The Cascades of North America are a beautiful and diverse range of mountains. These peaks, which range from sharp, granitic towers, to glaciated and crumbly volcanoes, extend all the way from southern British Columbia through Washington and Oregon – all the way to Northern California.

And if you live in the Portland, OR area – there’s one Cascade peak that dominates the horizon – Wy’East or Mount Hood as it’s commonly known.

The mountain, which is a dormant volcano – is a literal playground for outdoor enthusiasts, from skiers, snowboarders, hikers – and of course, mountaineers.

Although Wy’East is climbed thousands of times every year up it’s easier routes, some lines offer a more challenging experience – like the Eliot Glacier, and Sandy Glacier headwalls. But no technical route is more sought after, and perhaps feared, than the Yocum Ridge.

First climbed in 1959 by Fred Becky and co., The west-facing serrated, knife-edge ridge – which splits the Reid and Sandy Glaciers, is a route for experienced alpinists – as it requires glacier travel skills, in addition to advanced snow and ice climbing techniques. The ridge is made up of 3 distinct gendarmes (or towers) composed of crumbly, volcanic rock. The top of the route is blocked by a massive, rime coated headwall, which is often skirted to the right or left.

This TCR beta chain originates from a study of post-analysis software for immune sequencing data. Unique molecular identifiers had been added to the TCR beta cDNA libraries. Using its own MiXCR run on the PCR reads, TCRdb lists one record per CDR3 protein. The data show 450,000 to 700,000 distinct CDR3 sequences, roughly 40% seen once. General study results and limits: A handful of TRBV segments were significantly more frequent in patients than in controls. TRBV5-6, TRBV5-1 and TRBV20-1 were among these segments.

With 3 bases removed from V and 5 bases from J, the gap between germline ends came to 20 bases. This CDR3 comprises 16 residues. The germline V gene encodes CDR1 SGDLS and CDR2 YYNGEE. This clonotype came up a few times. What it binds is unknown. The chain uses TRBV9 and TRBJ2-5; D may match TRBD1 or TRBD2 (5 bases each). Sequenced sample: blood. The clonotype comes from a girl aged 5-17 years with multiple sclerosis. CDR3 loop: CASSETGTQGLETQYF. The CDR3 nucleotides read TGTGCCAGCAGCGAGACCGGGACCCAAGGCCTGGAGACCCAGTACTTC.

Of the unique conditions needed to climb the Yocum Ridge, Jeff Thomas, author of Oregen High: A climbing guide, writes, “Rotten rock towers guard it’s crest. They cannot be climbed unless they are covered with a thick layer of rime ice.” He goes on to say, “Contrary to what common sense would dictate, rime ice is more solid than the rock on the Yocum Ridge. The catch is that rime is often impossible to protect. Take your ice tools, pickets, and other technology, but know that on this route the old advice still holds true; the leader must not fall.”

So it was with this mindset, that pacific northwest based alpinists Nick Sweeney and Kyle Tarry, set off to climb the Yocum in early March of this year. I recently got a chance to speak with Nick about the route – which turned out to be a significant, and once in a lifetime experience.
(Cover Photo: Kyle Tarry)
Music by Evan Phillips